Tuesday, March 16, 2010

Vestigial Trait

On page 57, Coyne describes how a specific body part of an ostrich is a vestigial trait. What is a vestigial trait and how does it relate to an ostrich? Do you think it was beneficial that the function of this body part has changed? Why? Relate it to our big theme- structure and function. Also, what other animals exhibit vestigial traits?


  1. A vestigial trait is a feature of species that was an adaption in its ancestors, but that has either lost its usefulness completely or has been co-opted for new uses. The wings of the ostrich are a vestigial trait. Ostriches did descend from flying ancestors. This is has been proven through the fossil evidence and pattern of ancestry that flightless birds carry in their DNA. The wings in an ostrich no longer give them the ability to fly; however, they have developed new functions. They help the bird maintain balance, mate, and threaten its enemies. In some flightless birds, like the kiwi, the wings are so small and buried beneath their feathers, that they don't seem to have any function at all. In the penguin, however, they have developed new uses. They have evolved into flippers, which allows penguins to swim underwater with fantastic speed. Although the wings of birds may differ, they all have the same bones that are seen in the wings of birds that can fly. The concept of vestigial traits and their functions has a lot to do with the biological theme of structure and function. The parts of the body have specific structure and shape that enable them to perform functions that aid the organism to mate, find food, and protect itself from danger, which enhances its ability to survive and reproduce. Once a trait that all individuals of a species possess becomes less and less useful, the individuals with a structure slightly different that gives them an advantage over the majority of their species are favored and pass on these new genes. Through natural selection, certain structures are altered, which in turn aid individuals by carrying on the necessary functions more efficiently with less energy or less ware and tear on their bodies. Natural selection can favor certain genes that completely alter a structures function, like in the wings of a flightless bird, making them smaller and aiding them in swimming or mating. Other vestigial traits are the eyes of many animals. Burrowers and cave dwellers live in complete darkness. They descended from species that lived above ground and had functioning eyes, however. Eyes are a burden when you don't need them because they can be easily injured. Any mutations that favored their loss was clearly advantageous for species that lived in environments where it was too dark to see. The loss of eyes occurred in the easter Mediteranean blind mole rat, which spends its entire life underground. It has a vestige of an eye. Its eye is a tiny organ only one millimeter across and completely hidden beneath a protective layer of skin. "Some snakes have tiny pelvic bones and limb bones, and some cave-dwelling salamanders have eyes even though members of the species are completely blind." (http://bioweb.cs.earlham.edu/9-12/evolution/HTML/live.html) Another example of a vestigial organ exists in the whale. "All tetrapods (including whales) have pelvic bones. In most animals the pelvic bones are needed in order to be able to move the lower or rear set of limbs for the purpose of locomotion. In some species, such as whales, these limbs don't exist for the most part — although vestiges of them may remain. Perhaps they serve some function such as helping to support the whales reproductive anatomy, but there are many different types of structures which would be better suited to such a task." (http://atheism.about.com/od/evolutionexplained/a/VestigialOrgansAppendix.htm)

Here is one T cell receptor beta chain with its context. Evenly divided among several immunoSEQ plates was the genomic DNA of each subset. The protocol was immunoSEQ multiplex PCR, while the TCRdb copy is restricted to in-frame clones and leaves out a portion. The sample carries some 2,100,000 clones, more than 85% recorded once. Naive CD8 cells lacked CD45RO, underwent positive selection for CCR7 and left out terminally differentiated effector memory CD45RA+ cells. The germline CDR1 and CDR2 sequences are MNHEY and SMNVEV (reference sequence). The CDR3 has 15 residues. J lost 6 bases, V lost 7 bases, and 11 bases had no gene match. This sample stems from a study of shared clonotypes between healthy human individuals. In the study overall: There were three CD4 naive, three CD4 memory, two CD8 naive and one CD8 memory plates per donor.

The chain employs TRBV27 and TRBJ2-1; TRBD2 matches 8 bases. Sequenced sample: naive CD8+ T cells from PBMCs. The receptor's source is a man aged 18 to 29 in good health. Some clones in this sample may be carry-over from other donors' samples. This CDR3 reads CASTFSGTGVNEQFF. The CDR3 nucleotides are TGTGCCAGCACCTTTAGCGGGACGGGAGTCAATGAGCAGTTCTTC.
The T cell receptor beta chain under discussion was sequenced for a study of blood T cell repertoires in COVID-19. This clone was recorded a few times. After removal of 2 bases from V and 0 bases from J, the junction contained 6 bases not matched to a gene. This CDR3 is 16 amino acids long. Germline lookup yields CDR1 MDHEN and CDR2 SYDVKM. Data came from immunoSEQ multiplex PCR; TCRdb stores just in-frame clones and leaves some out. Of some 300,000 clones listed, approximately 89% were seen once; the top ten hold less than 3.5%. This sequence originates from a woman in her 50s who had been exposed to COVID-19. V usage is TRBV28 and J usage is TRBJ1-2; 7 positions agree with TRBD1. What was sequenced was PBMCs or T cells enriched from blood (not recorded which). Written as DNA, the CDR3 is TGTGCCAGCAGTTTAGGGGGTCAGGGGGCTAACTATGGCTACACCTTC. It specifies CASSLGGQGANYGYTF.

2. Although their are many vestigial organs found in numerous species throughout, one source, http://www.answersingenesis.org/tj/v14/i2/vestigial.asp,believes "in the past, evolutionists claimed that there were approximately 180 vestigial organs in humans, including the appendix, the tonsils, the pineal gland and the thymus. Now we know that: The appendix is part of the immune system, strategically located at the entrance of the almost sterile ileum from the colon with its normally high bacterial content. The tonsils have a similar function in the entrance to the pharynx. The pineal gland secretes malatonin which is a hormone that regulates the circadian rhythm and has other functions. The thymus is part of the immune system, related to T-cells. HIV attacks T-cells, rendering them ineffective and for this reason is always eventually fatal. The number of organs that once were believed to be functional in the evolutionary past of humans but are non-functional today has been steadily reduced as the fields of anatomy and physiology have progressed." Another source, http://www.darwinismrefuted.com/embryology_02.html, explains how one evolutionist went as far as to say that vestigial organs are no proof for evolution; "These "non-functional organs" were in fact organs whose "functions had not yet been discovered." The best indication of this was the gradual yet substantial decrease in evolutionists' long list of vestigial organs. S. R. Scadding, an evolutionist himself, concurred with this fact in his article "Can vestigial organs constitute evidence for evolution?" published in the journal Evolutionary Theory: Since it is not possible to unambiguously identify useless structures, and since the structure of the argument used is not scientifically valid, I conclude that 'vestigial organs' provide no special evidence for the theory of evolution." Whether or not vestigial traits are classified correctly or not, it is true that the structures of different traits among species can alter due to a rapidly changing environment in order to aid the body so that it carries out its functions necessary to survive and reproduce.